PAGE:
Ofori Agboka ('98 Psychology) is one of our Black History Month alumni spotlights, as his incredible accomplishments and drive exemplify how, with an LSU education, anything is possible. He began his career at General Motors and spent just over 20 years working his way up the corporate ladder in the very company he started at when he graduated from LSU. About a year ago, he took a chance and moved across to country to join Amazon as the Vice President Human Resources, Global Customer Fulfillment.
What is your favorite part about working for Amazon?
My favorite part of working for Amazon is the excitement of leading and working with so many innovative people who are creating solutions for customers around the globe. It's an incredibly fast-paced environment, but I'm constantly amazed by the innovation that comes from working with so many talented individuals.
We know you are involved in LSUTigerNation.com and serving as a mentor to other LSU alums. Do you have a mentor that helped you along the way?
I have several mentors whose guidance allowed me get to where I am today. One in particular is John Quattrone. I met him in 2003 when I first spoke up with an interest in taking an international assignment at General Motors. At the time, he was a VP in Human Resources at General Motors, and we connected. We went to lunch and discussed what it takes to be successful in a well rounded HR career.
Over the course of years, he was my boss at times but we were friends. He was an advocate, a sponsor, but always a listening ear, and he always gave me good advice. He would say, "don't let the process overtake the purpose." Which basically meant we make policies and if they aren't working, it's never too late to change it and fix the problem. He was one of those people who could relate to anyone and everyone. From a very young age, he showed me what it meant to be an HR leader. When he retired, he had a great deal of confidence in me which in turn reflected my own confidence in my abilities. To this day, I still consider him a friend and have a profound amount of respect for him.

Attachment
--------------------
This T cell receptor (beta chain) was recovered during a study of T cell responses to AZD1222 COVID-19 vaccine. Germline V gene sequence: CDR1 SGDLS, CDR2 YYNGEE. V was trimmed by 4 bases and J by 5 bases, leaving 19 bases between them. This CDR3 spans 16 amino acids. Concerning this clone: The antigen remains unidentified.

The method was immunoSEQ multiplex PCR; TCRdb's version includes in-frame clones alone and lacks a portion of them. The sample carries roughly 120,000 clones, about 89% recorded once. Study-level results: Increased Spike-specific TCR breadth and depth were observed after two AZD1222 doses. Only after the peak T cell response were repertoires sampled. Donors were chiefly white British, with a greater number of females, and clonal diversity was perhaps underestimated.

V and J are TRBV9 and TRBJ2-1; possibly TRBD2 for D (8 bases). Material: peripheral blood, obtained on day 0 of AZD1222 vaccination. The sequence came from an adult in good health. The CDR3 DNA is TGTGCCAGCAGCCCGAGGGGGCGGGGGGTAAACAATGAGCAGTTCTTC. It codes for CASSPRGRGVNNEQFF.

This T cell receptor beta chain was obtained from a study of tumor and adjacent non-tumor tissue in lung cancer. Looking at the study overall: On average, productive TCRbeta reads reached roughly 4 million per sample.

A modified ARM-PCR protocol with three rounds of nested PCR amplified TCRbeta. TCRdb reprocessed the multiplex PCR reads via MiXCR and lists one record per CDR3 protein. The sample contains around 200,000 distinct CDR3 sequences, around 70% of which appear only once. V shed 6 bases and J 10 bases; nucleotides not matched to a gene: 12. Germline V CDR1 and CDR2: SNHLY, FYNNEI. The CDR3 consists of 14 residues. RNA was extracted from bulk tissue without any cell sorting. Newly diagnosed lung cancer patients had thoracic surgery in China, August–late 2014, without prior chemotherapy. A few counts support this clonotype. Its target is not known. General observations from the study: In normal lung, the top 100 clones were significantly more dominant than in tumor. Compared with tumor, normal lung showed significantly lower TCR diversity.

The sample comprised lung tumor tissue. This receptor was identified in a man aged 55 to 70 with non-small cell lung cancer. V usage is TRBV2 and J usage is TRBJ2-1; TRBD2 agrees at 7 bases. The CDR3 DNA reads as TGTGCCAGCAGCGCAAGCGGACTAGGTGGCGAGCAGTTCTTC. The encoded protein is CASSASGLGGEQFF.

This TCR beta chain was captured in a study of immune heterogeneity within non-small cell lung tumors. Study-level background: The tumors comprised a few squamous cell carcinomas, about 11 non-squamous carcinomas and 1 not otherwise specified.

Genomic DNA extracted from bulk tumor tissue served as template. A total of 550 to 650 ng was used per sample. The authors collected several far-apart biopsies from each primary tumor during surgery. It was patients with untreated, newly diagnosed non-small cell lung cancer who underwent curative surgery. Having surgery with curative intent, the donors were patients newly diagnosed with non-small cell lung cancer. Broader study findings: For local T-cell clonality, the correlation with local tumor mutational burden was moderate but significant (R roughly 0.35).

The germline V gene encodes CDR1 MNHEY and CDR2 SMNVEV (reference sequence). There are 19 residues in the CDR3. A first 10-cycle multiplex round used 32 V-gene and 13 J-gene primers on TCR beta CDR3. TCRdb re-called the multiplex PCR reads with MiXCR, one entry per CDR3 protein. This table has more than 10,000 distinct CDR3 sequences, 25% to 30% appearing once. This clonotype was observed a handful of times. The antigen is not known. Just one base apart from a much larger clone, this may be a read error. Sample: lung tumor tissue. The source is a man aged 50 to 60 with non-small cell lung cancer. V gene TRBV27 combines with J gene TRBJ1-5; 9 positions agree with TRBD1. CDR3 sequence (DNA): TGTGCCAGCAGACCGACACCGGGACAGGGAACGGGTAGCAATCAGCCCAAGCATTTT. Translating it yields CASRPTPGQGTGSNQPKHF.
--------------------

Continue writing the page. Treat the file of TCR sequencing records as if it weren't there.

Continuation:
Ofori Agboka, Kenon Anderson, and Daryl Johnson in the 2000 LSU Gumbo Yearbook.
Black History Month was created to give not only respect but also a voice to the Black community. Considering the state of our country, what does Black History Month mean to you?
Black History Month means a lot to me. I'm very proud of the fact that so many people have paused and reflected on the Black experience - where has it been, where is it now, and where should it be. It's encouraging to know the country and the world has stopped to say "something is not quite right here." It's inspiring that so many people have stepped out to say this is important, and we can take the time to acknowledge, celebrate, and move forward while constantly getting better and better.
Every Black History Month I learn something new. More and more over time, Black history will be everyone's history but to take the time to acknowledge culture is very important. I'm old enough now to personally know people who are history makers. I met John Lewis in Washington D.C., and when we met, he wanted to learn about me. In a room with thousands of people, he made me feel it was just the two of us and he left me with words of encouragement and said "Go on and keep doing good my friend."
What do you miss most about LSU?
My mother always said to enjoy college because it's the best days of your life. In college, you're so preoccupied with other things. I miss the sunny days in the Quad, being in the locker room with teammates, Saturdays preparing for a game, the Friday afternoons when classes are out, and Homecoming. I miss being free of the burdens and responsibilities that you have as an adult. There was nothing better than being at LSU on a beautiful sunny day, when class was out, and you could simply relax.
Ofori Agboka and his wife, El'Freda, in the 2000 LSU Gumbo Yearbook.